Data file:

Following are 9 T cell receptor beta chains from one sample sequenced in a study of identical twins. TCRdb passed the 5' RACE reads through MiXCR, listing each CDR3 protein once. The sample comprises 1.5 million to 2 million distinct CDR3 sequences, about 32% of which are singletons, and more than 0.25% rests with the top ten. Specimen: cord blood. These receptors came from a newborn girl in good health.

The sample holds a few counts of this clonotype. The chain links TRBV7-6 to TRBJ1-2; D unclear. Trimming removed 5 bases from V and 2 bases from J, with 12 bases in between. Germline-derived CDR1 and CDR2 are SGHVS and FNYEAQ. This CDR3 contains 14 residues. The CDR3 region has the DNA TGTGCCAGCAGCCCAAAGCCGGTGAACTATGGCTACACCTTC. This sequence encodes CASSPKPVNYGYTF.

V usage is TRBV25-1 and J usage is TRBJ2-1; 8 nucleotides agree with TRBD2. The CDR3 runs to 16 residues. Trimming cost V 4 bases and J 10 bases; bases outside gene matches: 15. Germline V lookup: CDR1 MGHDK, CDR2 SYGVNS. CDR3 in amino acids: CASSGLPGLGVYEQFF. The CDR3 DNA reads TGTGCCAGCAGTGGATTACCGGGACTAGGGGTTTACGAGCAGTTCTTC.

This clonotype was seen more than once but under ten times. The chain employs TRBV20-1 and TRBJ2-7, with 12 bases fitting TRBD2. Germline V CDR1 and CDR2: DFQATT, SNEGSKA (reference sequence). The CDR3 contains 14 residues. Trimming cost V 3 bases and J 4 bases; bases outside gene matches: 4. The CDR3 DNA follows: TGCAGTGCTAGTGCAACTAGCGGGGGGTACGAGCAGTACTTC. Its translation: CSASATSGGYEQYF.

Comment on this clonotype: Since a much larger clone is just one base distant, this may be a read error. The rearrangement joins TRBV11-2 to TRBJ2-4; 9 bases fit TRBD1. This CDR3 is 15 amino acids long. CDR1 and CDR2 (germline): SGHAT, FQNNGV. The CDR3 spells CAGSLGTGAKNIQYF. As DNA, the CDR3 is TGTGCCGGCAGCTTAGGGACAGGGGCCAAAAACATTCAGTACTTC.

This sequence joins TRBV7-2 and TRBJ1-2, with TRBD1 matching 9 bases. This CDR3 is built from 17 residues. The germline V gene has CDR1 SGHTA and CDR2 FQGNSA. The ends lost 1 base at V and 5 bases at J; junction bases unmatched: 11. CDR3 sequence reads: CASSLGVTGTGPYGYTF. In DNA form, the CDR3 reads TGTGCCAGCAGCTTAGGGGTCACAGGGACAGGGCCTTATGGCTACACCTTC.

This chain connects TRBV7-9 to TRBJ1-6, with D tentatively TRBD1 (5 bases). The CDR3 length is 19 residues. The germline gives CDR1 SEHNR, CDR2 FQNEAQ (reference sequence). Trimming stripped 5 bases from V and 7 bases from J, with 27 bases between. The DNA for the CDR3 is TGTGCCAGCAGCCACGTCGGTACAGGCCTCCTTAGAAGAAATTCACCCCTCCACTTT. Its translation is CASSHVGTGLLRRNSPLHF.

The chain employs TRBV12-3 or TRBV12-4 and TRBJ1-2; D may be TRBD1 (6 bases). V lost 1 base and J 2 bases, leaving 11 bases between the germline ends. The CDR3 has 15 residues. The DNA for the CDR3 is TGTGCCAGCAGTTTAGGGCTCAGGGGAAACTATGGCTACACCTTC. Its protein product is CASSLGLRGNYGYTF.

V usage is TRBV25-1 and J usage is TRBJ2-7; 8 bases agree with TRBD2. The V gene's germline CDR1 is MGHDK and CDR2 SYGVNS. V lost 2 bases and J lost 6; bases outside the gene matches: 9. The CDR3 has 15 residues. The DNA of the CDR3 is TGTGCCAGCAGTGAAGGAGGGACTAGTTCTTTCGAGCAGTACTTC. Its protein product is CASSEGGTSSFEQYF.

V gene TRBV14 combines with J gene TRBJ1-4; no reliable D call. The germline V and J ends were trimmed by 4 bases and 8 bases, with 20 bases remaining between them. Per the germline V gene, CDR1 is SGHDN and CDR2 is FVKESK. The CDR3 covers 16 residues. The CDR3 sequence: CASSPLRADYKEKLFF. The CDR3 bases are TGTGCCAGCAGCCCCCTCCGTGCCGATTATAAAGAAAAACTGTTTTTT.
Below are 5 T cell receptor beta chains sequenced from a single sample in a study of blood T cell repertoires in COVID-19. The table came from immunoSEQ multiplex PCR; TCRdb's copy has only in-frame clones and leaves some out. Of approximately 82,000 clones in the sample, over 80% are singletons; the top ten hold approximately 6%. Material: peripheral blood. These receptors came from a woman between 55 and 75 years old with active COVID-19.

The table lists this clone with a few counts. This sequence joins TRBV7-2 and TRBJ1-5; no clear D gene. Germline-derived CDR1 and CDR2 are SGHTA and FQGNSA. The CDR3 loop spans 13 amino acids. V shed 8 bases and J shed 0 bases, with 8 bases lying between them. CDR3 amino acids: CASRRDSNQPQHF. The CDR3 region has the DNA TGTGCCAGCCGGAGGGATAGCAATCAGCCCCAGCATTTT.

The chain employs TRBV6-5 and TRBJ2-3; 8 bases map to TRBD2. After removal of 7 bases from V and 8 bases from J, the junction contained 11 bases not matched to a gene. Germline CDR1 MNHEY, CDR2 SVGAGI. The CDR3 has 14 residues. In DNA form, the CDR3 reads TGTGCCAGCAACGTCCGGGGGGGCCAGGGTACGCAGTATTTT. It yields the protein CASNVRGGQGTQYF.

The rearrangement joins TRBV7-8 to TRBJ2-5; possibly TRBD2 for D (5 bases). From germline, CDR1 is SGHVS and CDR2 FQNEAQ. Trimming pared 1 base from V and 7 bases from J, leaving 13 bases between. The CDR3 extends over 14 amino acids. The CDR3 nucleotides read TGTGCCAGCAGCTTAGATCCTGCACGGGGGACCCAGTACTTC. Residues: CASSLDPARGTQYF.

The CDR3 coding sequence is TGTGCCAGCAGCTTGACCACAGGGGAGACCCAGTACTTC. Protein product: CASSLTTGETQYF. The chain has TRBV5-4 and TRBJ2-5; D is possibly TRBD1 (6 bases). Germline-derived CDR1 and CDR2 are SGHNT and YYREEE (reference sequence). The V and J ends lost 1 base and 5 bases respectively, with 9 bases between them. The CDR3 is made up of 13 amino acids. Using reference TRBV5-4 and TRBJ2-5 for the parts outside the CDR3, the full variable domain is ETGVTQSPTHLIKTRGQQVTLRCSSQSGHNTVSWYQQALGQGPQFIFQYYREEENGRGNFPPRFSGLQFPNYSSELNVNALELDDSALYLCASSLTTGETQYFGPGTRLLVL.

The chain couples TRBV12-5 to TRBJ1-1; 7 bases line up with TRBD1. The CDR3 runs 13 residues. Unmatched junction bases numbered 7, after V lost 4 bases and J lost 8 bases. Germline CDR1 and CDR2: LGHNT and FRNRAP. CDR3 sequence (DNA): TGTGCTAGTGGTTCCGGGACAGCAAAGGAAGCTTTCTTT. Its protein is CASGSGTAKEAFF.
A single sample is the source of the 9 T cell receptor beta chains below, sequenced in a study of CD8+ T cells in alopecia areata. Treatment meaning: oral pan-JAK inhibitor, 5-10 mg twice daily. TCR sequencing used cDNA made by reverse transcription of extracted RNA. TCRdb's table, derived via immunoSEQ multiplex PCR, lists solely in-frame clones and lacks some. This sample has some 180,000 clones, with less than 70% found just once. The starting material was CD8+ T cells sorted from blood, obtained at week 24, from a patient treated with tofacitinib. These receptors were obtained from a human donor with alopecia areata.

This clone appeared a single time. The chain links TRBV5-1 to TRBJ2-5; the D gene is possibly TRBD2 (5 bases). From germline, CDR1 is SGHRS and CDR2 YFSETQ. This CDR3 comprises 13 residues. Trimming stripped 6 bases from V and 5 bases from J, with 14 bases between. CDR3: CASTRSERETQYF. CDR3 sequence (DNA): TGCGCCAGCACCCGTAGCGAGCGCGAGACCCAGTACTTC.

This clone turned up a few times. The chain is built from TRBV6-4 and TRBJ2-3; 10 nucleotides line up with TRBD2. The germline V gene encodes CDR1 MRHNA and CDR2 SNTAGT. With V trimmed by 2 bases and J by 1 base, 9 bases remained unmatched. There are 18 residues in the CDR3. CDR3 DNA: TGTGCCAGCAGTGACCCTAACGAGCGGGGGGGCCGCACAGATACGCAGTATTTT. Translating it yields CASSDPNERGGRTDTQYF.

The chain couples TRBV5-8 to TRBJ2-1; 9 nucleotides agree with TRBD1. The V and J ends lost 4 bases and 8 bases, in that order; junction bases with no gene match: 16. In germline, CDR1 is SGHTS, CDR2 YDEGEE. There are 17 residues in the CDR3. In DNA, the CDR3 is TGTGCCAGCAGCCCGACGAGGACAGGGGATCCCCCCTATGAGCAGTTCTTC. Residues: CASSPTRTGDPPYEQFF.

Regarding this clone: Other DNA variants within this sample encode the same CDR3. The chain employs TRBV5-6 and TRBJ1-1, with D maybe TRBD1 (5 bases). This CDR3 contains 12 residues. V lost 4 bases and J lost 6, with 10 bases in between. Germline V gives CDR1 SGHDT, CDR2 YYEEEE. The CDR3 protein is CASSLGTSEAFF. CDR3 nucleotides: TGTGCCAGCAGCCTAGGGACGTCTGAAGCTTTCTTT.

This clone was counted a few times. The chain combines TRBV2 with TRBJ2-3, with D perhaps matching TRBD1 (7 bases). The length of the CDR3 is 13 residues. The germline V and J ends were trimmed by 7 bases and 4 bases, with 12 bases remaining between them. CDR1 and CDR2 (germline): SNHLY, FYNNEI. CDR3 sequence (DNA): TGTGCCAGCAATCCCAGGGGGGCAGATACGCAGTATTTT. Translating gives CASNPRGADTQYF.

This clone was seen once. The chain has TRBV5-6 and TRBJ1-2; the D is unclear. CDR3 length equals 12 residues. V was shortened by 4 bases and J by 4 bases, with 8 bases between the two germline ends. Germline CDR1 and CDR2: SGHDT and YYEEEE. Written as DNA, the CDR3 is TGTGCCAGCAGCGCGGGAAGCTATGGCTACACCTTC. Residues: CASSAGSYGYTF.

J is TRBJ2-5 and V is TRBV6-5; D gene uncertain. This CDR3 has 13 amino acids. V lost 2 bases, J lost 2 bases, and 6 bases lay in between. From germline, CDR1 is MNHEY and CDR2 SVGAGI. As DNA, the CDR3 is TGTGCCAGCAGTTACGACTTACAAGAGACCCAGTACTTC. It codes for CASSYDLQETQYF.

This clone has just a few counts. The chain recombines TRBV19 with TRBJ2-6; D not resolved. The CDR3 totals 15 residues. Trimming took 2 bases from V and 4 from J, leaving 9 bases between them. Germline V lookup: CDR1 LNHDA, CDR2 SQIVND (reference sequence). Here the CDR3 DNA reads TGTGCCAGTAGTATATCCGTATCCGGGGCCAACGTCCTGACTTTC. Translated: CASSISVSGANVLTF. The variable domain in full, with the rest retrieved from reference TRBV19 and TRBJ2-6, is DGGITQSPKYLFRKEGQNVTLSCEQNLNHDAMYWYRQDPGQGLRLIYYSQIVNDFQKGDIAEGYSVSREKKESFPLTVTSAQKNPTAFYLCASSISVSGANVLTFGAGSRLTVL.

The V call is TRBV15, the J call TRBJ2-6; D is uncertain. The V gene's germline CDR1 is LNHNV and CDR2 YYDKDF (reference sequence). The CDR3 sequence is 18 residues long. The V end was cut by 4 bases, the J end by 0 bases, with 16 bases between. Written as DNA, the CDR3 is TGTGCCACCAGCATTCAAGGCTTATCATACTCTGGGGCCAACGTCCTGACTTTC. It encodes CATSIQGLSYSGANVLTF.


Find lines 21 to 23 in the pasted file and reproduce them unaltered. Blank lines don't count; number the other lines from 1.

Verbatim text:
Regarding this clone: Other DNA variants within this sample encode the same CDR3. The chain employs TRBV5-6 and TRBJ1-1, with D maybe TRBD1 (5 bases). This CDR3 contains 12 residues. V lost 4 bases and J lost 6, with 10 bases in between. Germline V gives CDR1 SGHDT, CDR2 YYEEEE. The CDR3 protein is CASSLGTSEAFF. CDR3 nucleotides: TGTGCCAGCAGCCTAGGGACGTCTGAAGCTTTCTTT.

This clone was counted a few times. The chain combines TRBV2 with TRBJ2-3, with D perhaps matching TRBD1 (7 bases). The length of the CDR3 is 13 residues. The germline V and J ends were trimmed by 7 bases and 4 bases, with 12 bases remaining between them. CDR1 and CDR2 (germline): SNHLY, FYNNEI. CDR3 sequence (DNA): TGTGCCAGCAATCCCAGGGGGGCAGATACGCAGTATTTT. Translating gives CASNPRGADTQYF.

This clone was seen once. The chain has TRBV5-6 and TRBJ1-2; the D is unclear. CDR3 length equals 12 residues. V was shortened by 4 bases and J by 4 bases, with 8 bases between the two germline ends. Germline CDR1 and CDR2: SGHDT and YYEEEE. Written as DNA, the CDR3 is TGTGCCAGCAGCGCGGGAAGCTATGGCTACACCTTC. Residues: CASSAGSYGYTF.